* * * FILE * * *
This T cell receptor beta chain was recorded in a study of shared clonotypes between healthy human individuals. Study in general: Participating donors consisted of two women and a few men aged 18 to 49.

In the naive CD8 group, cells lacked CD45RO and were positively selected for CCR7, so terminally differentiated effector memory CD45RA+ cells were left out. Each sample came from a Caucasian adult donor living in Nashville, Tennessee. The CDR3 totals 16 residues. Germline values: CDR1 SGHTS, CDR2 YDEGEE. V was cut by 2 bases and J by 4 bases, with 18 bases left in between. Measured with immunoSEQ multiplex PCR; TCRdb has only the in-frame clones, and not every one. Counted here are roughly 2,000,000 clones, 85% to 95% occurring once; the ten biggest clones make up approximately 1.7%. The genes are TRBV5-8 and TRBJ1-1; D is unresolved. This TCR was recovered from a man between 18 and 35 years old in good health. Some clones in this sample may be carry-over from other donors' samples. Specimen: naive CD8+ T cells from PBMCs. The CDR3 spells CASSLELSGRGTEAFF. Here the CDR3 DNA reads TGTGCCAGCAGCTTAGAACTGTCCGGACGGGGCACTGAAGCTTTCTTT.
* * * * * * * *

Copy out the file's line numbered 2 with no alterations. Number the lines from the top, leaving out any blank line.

In the naive CD8 group, cells lacked CD45RO and were positively selected for CCR7, so terminally differentiated effector memory CD45RA+ cells were left out. Each sample came from a Caucasian adult donor living in Nashville, Tennessee. The CDR3 totals 16 residues. Germline values: CDR1 SGHTS, CDR2 YDEGEE. V was cut by 2 bases and J by 4 bases, with 18 bases left in between. Measured with immunoSEQ multiplex PCR; TCRdb has only the in-frame clones, and not every one. Counted here are roughly 2,000,000 clones, 85% to 95% occurring once; the ten biggest clones make up approximately 1.7%. The genes are TRBV5-8 and TRBJ1-1; D is unresolved. This TCR was recovered from a man between 18 and 35 years old in good health. Some clones in this sample may be carry-over from other donors' samples. Specimen: naive CD8+ T cells from PBMCs. The CDR3 spells CASSLELSGRGTEAFF. Here the CDR3 DNA reads TGTGCCAGCAGCTTAGAACTGTCCGGACGGGGCACTGAAGCTTTCTTT.